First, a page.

The cool, crisp, autumn air and the bright sunshine, lifted my spirits and re-energised me. How I love to walk! I’m convinced that the simple act of walking raises our vibrational levels of our bodies and therefore contributes to wellbeing and finding our natural flow. I reflected back on the many times I have perceived myself ‘stuck’ in life, particularly when I have allowed myself to become a voluntary ‘prisoner’ in an office environment. There, my chains have been my desktop computer and other technological devices, a multitude of time consuming and heavy bureaucratic tasks and countless unproductive meetings. My ‘stuckness’ manifested itself in my feelings of restlessness, low self esteem and self confidence, even boredom and stiff and aching joints and muscles from spending too long in a sedentary lifestyle.
Of course, my working life hasn’t always been like that. Being a humanitarian aid worker, certainly in the early years of my vocation, was a very physically active and demanding role. One in which I relished being in perpetual on the go and in perpetual motion. It is only in recent years, while working for larger and more bureaucratic organisations based in head office environments, where I have been less physically active.
My Camino walk, gave me a glimpse backwards in time to when I was happiest and allowed me to lift the veil on how I could co-create my future. I could sense that these four or five days would be significant in terms of me being able to consolidate my thoughts about where I have come from and envision a future, in which, along with Brett, we could co-create a lifestyle and working patterns that reflect more about who we are. A future which centres around what we value, what gives us the most ‘life’ and ‘energy’ and our cherished dreams of being able to travel and see the world, while we also contribute in positive ways to helping other people and the environment. I am excited!
From Trasmonte, I ambled down the gentle slopes, through the woodland greenery to a river valley at Ponte Maceira, with spectacular views up and downstream. I could feel the refreshing, water energy emanate from the river as it cascaded over the weir. I decided to take a leisurely rest stop here and drink in the views. I popped into the riverside cafe restaurant, the Ponte Maceira and ordered the excellent artisan hamburger in a poppy seed bun. Mmm delicious and just what I needed to give me an energy boost for the rest of my day’s walk.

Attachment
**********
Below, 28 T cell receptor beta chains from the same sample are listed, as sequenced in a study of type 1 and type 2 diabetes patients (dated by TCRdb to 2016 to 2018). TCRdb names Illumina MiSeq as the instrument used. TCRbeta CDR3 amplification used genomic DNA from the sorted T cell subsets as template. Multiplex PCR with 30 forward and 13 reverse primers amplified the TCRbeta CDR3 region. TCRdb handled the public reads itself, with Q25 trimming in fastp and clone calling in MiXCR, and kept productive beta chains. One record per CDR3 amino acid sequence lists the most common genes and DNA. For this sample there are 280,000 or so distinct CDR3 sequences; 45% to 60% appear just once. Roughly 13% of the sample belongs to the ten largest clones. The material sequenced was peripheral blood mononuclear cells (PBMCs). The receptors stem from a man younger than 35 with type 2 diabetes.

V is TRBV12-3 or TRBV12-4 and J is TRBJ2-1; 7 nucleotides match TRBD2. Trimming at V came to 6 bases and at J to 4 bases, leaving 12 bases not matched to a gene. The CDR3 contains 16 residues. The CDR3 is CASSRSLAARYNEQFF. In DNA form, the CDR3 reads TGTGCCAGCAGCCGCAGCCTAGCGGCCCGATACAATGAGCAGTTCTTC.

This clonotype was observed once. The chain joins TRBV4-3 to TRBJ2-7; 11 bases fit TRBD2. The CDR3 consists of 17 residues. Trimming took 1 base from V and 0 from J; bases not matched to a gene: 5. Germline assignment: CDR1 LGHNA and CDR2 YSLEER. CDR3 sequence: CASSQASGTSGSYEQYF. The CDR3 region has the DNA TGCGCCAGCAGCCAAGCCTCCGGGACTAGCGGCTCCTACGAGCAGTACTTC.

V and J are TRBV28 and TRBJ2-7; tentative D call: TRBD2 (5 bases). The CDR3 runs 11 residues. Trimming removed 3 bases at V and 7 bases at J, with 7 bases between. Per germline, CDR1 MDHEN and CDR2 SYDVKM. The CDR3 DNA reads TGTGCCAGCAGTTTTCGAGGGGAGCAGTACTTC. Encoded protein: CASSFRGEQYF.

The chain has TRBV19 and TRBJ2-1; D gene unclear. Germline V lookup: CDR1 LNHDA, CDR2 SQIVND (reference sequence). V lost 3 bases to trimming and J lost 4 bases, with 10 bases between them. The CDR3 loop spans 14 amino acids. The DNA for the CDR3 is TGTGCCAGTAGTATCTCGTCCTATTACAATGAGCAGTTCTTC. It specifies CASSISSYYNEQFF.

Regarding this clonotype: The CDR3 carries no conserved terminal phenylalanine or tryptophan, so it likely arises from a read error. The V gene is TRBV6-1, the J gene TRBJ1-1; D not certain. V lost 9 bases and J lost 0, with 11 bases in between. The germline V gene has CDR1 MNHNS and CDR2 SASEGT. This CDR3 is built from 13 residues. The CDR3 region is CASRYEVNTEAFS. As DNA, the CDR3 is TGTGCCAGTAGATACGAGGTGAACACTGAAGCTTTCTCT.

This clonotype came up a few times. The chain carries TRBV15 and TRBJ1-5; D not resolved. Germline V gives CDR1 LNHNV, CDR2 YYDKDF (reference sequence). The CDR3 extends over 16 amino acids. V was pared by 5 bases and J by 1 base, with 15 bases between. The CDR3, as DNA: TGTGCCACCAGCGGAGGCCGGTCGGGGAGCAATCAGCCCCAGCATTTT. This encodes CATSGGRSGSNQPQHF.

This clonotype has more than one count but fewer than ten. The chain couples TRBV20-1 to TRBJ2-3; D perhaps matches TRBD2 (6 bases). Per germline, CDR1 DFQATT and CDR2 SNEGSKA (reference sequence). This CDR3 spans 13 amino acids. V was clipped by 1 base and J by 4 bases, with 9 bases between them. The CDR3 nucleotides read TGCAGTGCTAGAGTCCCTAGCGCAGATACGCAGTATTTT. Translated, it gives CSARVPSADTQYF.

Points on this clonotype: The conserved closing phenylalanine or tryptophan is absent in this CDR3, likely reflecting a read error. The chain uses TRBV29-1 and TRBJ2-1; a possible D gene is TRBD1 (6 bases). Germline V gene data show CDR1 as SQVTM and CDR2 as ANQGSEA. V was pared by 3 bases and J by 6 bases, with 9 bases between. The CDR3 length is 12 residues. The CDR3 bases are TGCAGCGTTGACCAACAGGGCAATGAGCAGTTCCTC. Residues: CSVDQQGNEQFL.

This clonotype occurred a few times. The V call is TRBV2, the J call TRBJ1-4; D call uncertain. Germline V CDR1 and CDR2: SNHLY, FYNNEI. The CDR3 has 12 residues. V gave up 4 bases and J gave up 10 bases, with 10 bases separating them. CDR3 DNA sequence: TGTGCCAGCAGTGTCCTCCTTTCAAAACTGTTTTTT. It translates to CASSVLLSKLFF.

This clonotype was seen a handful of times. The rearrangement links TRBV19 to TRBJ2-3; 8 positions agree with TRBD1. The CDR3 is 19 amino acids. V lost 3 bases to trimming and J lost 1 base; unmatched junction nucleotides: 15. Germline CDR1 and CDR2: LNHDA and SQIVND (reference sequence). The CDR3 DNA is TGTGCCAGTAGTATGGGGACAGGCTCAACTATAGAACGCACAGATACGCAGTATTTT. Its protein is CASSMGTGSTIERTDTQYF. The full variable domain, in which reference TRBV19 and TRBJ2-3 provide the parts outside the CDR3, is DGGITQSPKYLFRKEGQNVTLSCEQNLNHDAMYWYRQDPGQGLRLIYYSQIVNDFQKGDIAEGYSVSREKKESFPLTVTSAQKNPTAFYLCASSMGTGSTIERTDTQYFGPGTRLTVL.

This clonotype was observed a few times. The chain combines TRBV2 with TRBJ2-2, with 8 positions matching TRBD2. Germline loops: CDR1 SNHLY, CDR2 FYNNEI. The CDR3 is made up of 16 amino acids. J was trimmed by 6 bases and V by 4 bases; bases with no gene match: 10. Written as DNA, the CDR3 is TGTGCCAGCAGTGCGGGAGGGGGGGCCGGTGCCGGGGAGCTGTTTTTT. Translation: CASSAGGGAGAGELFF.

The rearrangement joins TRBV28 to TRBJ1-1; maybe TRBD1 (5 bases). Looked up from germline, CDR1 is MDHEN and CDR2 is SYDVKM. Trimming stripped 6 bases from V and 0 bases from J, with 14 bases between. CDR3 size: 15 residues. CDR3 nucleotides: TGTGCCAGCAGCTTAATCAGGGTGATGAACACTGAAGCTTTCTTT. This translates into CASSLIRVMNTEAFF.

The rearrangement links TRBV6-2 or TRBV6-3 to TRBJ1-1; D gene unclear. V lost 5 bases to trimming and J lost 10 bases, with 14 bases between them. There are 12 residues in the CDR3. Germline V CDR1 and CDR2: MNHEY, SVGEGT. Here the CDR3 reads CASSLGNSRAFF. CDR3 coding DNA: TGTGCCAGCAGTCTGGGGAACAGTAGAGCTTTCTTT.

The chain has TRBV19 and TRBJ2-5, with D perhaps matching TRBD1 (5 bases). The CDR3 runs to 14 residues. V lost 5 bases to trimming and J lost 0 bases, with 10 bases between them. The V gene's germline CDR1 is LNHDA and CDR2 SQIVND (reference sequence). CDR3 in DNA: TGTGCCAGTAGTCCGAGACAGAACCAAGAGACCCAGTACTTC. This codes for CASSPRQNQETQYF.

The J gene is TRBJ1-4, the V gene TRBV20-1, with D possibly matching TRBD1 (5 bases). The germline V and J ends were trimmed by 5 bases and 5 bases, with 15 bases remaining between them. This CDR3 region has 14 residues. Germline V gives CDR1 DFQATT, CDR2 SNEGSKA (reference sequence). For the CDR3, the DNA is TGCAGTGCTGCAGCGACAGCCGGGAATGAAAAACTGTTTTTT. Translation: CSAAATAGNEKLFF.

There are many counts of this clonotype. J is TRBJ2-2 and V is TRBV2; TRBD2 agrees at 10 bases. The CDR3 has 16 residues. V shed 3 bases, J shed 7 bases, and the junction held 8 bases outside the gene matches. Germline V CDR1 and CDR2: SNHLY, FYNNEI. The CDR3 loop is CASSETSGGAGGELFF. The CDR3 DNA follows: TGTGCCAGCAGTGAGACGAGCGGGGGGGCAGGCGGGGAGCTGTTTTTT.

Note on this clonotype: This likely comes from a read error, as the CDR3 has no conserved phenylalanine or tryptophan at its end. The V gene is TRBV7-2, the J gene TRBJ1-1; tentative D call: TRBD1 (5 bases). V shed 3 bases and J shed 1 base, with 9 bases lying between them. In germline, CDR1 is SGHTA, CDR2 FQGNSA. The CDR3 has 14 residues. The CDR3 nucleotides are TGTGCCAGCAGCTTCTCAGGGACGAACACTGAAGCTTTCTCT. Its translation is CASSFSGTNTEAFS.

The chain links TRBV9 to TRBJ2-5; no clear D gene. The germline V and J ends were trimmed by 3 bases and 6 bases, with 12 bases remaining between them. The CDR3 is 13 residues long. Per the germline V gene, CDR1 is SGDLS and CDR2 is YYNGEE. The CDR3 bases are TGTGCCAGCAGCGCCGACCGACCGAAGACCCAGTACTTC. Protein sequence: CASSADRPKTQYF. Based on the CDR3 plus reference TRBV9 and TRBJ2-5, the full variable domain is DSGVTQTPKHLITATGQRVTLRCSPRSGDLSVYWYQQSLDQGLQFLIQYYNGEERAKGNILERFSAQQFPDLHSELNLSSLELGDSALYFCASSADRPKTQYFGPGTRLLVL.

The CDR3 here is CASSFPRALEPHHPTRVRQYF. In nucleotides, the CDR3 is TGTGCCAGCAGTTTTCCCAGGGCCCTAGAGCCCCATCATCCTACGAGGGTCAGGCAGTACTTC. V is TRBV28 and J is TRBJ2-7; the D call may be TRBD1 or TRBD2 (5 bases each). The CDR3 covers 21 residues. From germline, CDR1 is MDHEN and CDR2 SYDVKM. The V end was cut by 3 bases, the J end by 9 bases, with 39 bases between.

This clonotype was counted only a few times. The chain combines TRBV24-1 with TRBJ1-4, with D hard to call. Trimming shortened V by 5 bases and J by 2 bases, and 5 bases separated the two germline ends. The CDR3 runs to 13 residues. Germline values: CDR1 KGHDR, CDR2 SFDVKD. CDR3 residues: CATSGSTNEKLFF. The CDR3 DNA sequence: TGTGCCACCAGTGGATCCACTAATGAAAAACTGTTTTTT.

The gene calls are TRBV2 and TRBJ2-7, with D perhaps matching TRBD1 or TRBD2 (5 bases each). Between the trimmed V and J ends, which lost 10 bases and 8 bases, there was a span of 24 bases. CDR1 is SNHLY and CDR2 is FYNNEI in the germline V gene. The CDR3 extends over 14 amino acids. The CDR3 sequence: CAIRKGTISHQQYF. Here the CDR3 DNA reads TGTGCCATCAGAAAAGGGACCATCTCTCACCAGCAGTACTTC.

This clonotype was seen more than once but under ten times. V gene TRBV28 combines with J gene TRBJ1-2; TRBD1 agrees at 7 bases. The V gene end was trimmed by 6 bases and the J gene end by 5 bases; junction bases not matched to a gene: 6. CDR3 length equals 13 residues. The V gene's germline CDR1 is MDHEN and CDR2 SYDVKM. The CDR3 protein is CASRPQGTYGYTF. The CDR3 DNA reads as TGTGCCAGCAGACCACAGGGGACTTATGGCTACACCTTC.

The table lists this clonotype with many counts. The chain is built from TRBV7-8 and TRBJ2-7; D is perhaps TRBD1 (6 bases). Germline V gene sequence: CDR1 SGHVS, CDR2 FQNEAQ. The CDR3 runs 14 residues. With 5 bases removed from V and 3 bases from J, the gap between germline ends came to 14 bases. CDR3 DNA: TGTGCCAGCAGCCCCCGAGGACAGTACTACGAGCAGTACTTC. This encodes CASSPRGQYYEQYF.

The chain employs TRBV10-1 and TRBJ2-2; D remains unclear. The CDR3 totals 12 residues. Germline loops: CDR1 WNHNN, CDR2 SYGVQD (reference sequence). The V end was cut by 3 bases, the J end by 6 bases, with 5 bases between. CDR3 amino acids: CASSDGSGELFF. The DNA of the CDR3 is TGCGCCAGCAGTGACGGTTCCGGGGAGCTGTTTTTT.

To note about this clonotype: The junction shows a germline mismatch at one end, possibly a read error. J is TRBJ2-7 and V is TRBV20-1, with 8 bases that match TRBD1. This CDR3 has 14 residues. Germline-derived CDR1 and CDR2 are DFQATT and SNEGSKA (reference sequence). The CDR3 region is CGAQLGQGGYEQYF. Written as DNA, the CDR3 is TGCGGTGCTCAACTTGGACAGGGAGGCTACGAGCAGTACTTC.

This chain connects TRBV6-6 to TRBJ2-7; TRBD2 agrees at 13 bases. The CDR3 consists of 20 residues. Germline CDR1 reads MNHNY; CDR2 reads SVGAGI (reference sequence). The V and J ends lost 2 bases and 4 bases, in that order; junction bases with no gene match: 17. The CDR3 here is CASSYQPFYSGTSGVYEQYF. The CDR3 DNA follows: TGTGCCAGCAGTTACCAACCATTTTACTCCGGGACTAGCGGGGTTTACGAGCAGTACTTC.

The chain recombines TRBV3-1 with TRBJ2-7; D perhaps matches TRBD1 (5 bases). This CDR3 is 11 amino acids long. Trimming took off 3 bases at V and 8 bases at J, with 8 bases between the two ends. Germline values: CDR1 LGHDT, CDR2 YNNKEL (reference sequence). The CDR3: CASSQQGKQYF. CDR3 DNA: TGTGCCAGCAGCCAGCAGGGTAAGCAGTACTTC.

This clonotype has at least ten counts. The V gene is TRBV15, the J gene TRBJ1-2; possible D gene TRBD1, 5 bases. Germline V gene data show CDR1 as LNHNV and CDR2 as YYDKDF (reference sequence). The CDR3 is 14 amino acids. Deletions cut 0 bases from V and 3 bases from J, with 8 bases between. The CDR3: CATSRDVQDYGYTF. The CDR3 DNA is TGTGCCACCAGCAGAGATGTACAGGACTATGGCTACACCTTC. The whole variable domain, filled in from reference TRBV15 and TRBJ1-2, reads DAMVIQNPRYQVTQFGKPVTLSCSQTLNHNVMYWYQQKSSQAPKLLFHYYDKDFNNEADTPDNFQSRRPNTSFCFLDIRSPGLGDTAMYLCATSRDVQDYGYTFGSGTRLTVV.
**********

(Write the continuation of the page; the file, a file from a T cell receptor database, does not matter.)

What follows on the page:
Afterwards, I enjoyed a leisurely bimble through the Ponte Maceira Nova and along the valley to Chancela, after which there was a gentle climb up to the outskirts of Negreira. I had arrived in the early afternoon and had plenty of time to wander around to find somewhere to stay. I managed to get here in one piece, no sore knees and I didn’t get lost once! I clicked my way through the cobbled streets and weighed up a few accommodation options. I settled on the Hostal la Mesquita, and booked a room in the hostal side of the building. The room was OK but the bathroom was a little on the small side and it would have been better with the heating on!
Never mind! It was clean and comfortable and reasonably quiet. I pottered around the streets of Negreira again until sundown and then returned to the hostal for a generous pilgrim meal and wine. I sat opposite an Irish couple and we chatted amiably about our respective journeys so far. Like many pilgrims, they decided to walk their Camino in stages, so were just out for a couple of weeks or so. I collapsed into bed for a reasonably early night, wondering what the next leg of my Camino sequel would have in store!
Peace, love and light,
4 thoughts on “In the company of saints to Negreira.”
You bring back so much of the feeling of joy and life that walking great distances gives each of us. Santiago is not the end but rather the beginning of a journey that will take us all too new places, new endeavours, new loves. It gives all who are open to it’s mysteries a vision of life that has been hidden by modern society and busy work lives. The Camino’s, no matter where they are in the world, bring us back to reality, opening our eyes and minds too ourselves and our world around us.
Thanks once again for sharing sweet Sarah…
LikeLiked by 1 person
Thanks for your kind and eloquent comments! I really appreciate you sharing what the Camino means to you with me.